• Anonymous

    This kind of research is fascinating and mirrors what is going on in cosmology and astronomy. Just as we are imaging our brains, our Hubble telescope and other NASA probes are doing the same for the universe. The images produced are eerily similar, in some respects. Our brain has 11,000 million neurons in the cortex? That's kind of like the billions and billions of stars and galaxies that are posited to exist. It may be that our universe is one gigantic “brain” and quite probably organic in nature; and we here on earth are a mere galactic neuron. Maybe when we solve the riddles of the universe we will also solve the same for the brain. But it will probably take another billion years to do so! If ever.

  • http://www.blogger.com/profile/06815277098386812048 Jayarava

    A good summary of that research – I like the comparison of the data size to your phone :-).

    Should it not be 100 billion neurons rather than 11 billion? That's my understanding, and it's also the number on the Wikipedia page you reference.

    @anonymous Our galaxy has about 200 billion stars, but no synapses as far as we know. So, it's a nice analogy, but breaks down fairly quickly.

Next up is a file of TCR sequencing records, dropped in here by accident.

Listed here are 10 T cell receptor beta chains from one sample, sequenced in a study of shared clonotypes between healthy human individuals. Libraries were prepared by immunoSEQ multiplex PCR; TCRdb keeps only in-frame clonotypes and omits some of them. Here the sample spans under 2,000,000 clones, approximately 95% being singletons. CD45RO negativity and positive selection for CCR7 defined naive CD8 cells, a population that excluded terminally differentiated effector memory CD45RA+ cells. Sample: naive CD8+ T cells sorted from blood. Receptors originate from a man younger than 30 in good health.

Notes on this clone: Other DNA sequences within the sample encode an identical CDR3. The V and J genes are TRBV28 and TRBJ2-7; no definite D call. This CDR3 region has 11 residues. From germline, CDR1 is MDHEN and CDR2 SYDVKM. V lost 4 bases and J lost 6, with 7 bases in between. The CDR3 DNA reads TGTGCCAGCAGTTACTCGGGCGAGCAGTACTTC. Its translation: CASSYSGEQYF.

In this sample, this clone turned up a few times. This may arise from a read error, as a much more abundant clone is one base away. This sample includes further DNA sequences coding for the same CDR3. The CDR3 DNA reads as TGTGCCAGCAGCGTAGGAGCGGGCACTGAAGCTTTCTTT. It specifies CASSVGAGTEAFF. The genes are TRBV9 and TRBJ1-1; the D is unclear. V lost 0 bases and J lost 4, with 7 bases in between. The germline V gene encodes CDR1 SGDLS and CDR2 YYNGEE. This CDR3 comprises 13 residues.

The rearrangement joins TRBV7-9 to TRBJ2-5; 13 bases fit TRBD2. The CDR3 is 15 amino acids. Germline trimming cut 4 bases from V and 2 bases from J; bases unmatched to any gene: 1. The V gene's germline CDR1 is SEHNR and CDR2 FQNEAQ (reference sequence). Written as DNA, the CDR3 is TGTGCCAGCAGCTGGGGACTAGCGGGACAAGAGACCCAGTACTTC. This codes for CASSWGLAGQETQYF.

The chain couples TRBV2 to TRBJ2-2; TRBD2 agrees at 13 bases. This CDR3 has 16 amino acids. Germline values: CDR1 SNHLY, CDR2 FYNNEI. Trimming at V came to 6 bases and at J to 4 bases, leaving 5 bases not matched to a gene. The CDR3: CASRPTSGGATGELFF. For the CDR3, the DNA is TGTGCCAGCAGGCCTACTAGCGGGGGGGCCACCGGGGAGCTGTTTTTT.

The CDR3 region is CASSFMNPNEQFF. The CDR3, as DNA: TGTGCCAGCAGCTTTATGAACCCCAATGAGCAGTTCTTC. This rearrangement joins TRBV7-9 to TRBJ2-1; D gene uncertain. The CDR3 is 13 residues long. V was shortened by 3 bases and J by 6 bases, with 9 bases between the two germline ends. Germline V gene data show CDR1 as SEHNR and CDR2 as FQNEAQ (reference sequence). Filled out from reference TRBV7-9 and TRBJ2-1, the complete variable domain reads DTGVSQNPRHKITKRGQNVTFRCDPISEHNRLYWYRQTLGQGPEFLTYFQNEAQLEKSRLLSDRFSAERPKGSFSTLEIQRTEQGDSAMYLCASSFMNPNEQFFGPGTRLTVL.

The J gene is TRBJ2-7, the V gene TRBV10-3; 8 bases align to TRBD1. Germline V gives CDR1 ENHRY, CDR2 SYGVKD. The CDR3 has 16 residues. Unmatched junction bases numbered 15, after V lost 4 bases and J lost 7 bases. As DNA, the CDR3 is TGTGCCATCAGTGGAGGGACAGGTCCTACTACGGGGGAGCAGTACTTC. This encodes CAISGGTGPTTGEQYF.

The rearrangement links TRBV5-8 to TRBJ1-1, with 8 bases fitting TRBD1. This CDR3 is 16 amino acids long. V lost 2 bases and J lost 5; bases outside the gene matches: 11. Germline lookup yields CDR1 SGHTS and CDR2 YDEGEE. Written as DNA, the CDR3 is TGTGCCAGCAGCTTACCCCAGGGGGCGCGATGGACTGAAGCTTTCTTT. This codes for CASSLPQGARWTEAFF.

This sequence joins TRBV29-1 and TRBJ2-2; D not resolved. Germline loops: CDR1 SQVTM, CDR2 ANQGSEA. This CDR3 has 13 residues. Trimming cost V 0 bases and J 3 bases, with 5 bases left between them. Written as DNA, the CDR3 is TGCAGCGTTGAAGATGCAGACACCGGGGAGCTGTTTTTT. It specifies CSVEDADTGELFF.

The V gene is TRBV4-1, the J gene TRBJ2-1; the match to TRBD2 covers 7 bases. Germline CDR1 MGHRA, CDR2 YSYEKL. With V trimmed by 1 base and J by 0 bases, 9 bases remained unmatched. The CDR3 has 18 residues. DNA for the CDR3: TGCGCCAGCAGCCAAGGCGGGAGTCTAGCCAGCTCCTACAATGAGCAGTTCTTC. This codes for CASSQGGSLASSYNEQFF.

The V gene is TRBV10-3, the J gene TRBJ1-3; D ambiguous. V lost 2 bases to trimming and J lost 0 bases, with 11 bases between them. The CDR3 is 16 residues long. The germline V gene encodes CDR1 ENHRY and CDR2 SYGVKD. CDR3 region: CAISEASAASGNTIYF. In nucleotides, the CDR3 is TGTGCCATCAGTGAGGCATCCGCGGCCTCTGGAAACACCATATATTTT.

• Anonymous

    Hey Jayarava: Give me a break. I was stoned when I wrote that! And I still like the analogy. And maybe worm holes are synaptic transmission sites.

  • http://www.blogger.com/profile/07314450642021911177 Andy McKenzie

    Thanks for the link! I'm a longtime neuroskeptic reader. Agree that the field has a ways to go, but has lots of promise.

    One advantage of your anonymity is that you are probably a little less reluctant to break Nature's non-creative commons stance. :)

  • veri

    Anon, dude.. if you're referring to astral projections, out-of-body experiences, third eye and so on remember to keep it confined to those metrosexual new age teaching sessions like 'critical thinking' and not a NASA briefing. Maybe if we all critically evaluated things more we'd bond all our synapses together and kumbaya to mars.

    Having said that though I recall reading somewhere about mini black holes.. which may explain the possibility of time travel through the mind like a shaman, prophet etc. I wonder if that tedious nissl? stain collective can digitally predict time travel based on certain pattern projections.

    The images are probably too glunky yet but maybe in the future they’ll come up with algorithms which can manipulate and smooth out distortions to predict an artificial possibility. Could you imagine.. a prophetic computer.. although computers are already making predictions based on mathematical projections, I wonder if it's possible to do so when it’s comprised of digital organic substrates based on the human brain.. like a brain mirror, organic robocop.

    Being stoned ain't kosher wail more religion is an opiate for the masses, but those images are totally hot and making me hungry.



No brain. No gain.

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Neuroskeptic is a British neuroscientist who takes a skeptical look at his own field, and beyond. His blog offers a look at the latest developments in neuroscience, psychiatry and psychology through a critical lens.